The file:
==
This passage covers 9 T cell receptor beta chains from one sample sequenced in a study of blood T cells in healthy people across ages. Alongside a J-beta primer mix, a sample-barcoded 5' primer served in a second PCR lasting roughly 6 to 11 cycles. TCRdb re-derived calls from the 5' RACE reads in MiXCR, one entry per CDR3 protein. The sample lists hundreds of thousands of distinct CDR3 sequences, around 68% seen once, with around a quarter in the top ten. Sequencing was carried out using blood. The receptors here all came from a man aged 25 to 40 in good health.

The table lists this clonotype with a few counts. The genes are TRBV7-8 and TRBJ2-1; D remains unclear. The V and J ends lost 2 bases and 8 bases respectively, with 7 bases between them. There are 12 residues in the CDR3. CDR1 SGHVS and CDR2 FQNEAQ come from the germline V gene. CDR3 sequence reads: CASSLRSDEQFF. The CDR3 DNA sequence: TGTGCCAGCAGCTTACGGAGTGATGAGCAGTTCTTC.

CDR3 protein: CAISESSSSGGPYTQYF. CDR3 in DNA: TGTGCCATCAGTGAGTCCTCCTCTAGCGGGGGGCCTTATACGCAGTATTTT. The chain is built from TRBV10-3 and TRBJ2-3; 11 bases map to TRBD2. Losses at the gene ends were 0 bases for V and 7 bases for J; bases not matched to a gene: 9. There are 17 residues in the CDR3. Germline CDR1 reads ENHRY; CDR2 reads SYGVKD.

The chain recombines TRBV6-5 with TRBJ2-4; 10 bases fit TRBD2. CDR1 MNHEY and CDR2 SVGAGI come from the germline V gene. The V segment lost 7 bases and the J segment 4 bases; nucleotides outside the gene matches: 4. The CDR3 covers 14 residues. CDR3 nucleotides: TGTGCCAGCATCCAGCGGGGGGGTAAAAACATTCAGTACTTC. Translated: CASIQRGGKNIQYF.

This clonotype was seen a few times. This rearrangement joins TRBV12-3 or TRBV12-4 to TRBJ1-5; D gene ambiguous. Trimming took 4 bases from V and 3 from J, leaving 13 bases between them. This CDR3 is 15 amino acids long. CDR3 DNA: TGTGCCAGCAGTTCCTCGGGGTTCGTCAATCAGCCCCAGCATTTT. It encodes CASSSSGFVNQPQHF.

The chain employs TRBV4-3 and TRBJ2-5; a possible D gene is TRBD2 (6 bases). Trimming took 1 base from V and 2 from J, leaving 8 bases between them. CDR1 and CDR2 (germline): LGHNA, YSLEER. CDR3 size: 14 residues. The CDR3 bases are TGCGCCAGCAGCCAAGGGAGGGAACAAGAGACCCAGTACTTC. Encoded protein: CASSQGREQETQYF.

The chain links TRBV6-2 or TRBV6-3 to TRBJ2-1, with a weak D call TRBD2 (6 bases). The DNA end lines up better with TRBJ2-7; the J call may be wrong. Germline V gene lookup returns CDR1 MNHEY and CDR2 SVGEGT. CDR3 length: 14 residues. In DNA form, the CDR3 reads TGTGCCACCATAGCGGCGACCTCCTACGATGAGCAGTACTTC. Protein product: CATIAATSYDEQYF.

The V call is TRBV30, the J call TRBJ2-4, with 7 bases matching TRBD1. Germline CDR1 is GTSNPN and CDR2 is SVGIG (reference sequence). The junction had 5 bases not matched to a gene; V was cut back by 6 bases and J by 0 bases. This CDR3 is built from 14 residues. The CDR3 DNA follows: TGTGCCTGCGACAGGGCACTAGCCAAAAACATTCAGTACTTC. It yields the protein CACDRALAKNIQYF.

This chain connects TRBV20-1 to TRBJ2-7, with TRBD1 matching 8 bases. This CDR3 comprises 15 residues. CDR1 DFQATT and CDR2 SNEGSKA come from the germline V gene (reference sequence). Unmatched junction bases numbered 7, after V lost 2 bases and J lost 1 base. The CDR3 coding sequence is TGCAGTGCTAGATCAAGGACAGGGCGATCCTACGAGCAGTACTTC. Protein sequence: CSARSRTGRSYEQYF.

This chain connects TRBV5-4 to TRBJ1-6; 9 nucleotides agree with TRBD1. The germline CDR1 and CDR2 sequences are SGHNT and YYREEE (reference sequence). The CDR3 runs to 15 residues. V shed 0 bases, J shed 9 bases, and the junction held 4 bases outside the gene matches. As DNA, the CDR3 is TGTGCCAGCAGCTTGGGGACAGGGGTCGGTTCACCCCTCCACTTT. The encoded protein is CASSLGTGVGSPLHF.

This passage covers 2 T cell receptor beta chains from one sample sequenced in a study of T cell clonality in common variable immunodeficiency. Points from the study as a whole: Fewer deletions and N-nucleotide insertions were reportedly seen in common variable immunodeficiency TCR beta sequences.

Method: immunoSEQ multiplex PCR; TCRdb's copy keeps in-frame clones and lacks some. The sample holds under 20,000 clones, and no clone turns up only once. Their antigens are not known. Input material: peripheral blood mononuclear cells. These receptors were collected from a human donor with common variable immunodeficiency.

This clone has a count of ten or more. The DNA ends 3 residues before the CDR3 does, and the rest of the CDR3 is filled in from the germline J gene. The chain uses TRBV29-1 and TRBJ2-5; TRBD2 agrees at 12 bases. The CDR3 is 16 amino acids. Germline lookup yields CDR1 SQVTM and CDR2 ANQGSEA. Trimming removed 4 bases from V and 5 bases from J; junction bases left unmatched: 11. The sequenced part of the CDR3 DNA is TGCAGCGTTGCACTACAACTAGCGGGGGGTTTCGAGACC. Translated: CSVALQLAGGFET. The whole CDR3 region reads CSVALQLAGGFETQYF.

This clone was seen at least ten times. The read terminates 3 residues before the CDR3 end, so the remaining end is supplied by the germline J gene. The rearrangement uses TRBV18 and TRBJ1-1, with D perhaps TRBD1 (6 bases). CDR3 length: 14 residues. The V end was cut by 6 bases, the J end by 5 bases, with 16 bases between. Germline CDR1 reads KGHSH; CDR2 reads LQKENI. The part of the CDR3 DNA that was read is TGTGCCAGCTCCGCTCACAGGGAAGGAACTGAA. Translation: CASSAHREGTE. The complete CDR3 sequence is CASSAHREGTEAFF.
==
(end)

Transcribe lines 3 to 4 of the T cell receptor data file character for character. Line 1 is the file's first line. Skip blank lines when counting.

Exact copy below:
CDR3 protein: CAISESSSSGGPYTQYF. CDR3 in DNA: TGTGCCATCAGTGAGTCCTCCTCTAGCGGGGGGCCTTATACGCAGTATTTT. The chain is built from TRBV10-3 and TRBJ2-3; 11 bases map to TRBD2. Losses at the gene ends were 0 bases for V and 7 bases for J; bases not matched to a gene: 9. There are 17 residues in the CDR3. Germline CDR1 reads ENHRY; CDR2 reads SYGVKD.

The chain recombines TRBV6-5 with TRBJ2-4; 10 bases fit TRBD2. CDR1 MNHEY and CDR2 SVGAGI come from the germline V gene. The V segment lost 7 bases and the J segment 4 bases; nucleotides outside the gene matches: 4. The CDR3 covers 14 residues. CDR3 nucleotides: TGTGCCAGCATCCAGCGGGGGGGTAAAAACATTCAGTACTTC. Translated: CASIQRGGKNIQYF.